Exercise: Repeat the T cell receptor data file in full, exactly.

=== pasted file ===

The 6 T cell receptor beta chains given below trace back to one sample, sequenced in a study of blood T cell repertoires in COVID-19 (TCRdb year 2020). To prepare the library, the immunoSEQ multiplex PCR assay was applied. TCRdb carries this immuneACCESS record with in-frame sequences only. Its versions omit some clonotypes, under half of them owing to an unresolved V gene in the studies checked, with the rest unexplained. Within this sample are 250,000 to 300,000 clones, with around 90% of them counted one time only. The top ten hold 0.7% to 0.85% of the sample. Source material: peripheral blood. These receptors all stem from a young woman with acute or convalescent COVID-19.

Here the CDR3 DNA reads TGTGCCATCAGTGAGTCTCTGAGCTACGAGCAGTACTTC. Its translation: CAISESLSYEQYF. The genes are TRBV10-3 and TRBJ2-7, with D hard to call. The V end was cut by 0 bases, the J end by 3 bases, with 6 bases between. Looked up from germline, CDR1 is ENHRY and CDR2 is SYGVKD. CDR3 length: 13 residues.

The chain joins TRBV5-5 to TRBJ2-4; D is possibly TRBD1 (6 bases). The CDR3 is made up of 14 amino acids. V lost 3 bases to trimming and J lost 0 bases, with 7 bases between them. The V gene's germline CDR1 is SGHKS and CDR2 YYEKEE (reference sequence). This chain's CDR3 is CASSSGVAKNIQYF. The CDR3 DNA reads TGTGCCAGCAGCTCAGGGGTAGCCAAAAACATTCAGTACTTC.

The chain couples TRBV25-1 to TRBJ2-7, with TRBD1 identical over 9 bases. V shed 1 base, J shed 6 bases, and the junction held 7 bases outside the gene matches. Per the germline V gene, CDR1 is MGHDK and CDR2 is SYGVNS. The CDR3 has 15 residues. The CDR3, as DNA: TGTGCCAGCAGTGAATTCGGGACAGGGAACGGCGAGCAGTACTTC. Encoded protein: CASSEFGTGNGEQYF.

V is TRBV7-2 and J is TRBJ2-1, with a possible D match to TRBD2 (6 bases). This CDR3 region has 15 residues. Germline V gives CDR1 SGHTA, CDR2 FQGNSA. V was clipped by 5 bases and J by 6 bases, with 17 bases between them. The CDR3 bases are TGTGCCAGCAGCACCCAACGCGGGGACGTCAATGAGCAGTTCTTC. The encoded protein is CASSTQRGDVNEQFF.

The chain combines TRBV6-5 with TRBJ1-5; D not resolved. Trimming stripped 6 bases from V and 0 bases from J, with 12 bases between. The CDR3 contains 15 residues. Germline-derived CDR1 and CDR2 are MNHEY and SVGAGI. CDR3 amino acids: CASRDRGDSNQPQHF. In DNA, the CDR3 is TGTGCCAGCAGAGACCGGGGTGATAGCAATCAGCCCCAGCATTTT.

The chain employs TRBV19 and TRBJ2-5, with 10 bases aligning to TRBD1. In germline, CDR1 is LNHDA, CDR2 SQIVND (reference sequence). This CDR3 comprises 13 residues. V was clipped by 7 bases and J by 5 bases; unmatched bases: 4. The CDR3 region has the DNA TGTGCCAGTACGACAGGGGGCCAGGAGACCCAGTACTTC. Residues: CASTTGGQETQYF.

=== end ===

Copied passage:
The 6 T cell receptor beta chains given below trace back to one sample, sequenced in a study of blood T cell repertoires in COVID-19 (TCRdb year 2020). To prepare the library, the immunoSEQ multiplex PCR assay was applied. TCRdb carries this immuneACCESS record with in-frame sequences only. Its versions omit some clonotypes, under half of them owing to an unresolved V gene in the studies checked, with the rest unexplained. Within this sample are 250,000 to 300,000 clones, with around 90% of them counted one time only. The top ten hold 0.7% to 0.85% of the sample. Source material: peripheral blood. These receptors all stem from a young woman with acute or convalescent COVID-19.

Here the CDR3 DNA reads TGTGCCATCAGTGAGTCTCTGAGCTACGAGCAGTACTTC. Its translation: CAISESLSYEQYF. The genes are TRBV10-3 and TRBJ2-7, with D hard to call. The V end was cut by 0 bases, the J end by 3 bases, with 6 bases between. Looked up from germline, CDR1 is ENHRY and CDR2 is SYGVKD. CDR3 length: 13 residues.

The chain joins TRBV5-5 to TRBJ2-4; D is possibly TRBD1 (6 bases). The CDR3 is made up of 14 amino acids. V lost 3 bases to trimming and J lost 0 bases, with 7 bases between them. The V gene's germline CDR1 is SGHKS and CDR2 YYEKEE (reference sequence). This chain's CDR3 is CASSSGVAKNIQYF. The CDR3 DNA reads TGTGCCAGCAGCTCAGGGGTAGCCAAAAACATTCAGTACTTC.

The chain couples TRBV25-1 to TRBJ2-7, with TRBD1 identical over 9 bases. V shed 1 base, J shed 6 bases, and the junction held 7 bases outside the gene matches. Per the germline V gene, CDR1 is MGHDK and CDR2 is SYGVNS. The CDR3 has 15 residues. The CDR3, as DNA: TGTGCCAGCAGTGAATTCGGGACAGGGAACGGCGAGCAGTACTTC. Encoded protein: CASSEFGTGNGEQYF.

V is TRBV7-2 and J is TRBJ2-1, with a possible D match to TRBD2 (6 bases). This CDR3 region has 15 residues. Germline V gives CDR1 SGHTA, CDR2 FQGNSA. V was clipped by 5 bases and J by 6 bases, with 17 bases between them. The CDR3 bases are TGTGCCAGCAGCACCCAACGCGGGGACGTCAATGAGCAGTTCTTC. The encoded protein is CASSTQRGDVNEQFF.

The chain combines TRBV6-5 with TRBJ1-5; D not resolved. Trimming stripped 6 bases from V and 0 bases from J, with 12 bases between. The CDR3 contains 15 residues. Germline-derived CDR1 and CDR2 are MNHEY and SVGAGI. CDR3 amino acids: CASRDRGDSNQPQHF. In DNA, the CDR3 is TGTGCCAGCAGAGACCGGGGTGATAGCAATCAGCCCCAGCATTTT.

The chain employs TRBV19 and TRBJ2-5, with 10 bases aligning to TRBD1. In germline, CDR1 is LNHDA, CDR2 SQIVND (reference sequence). This CDR3 comprises 13 residues. V was clipped by 7 bases and J by 5 bases; unmatched bases: 4. The CDR3 region has the DNA TGTGCCAGTACGACAGGGGGCCAGGAGACCCAGTACTTC. Residues: CASTTGGQETQYF.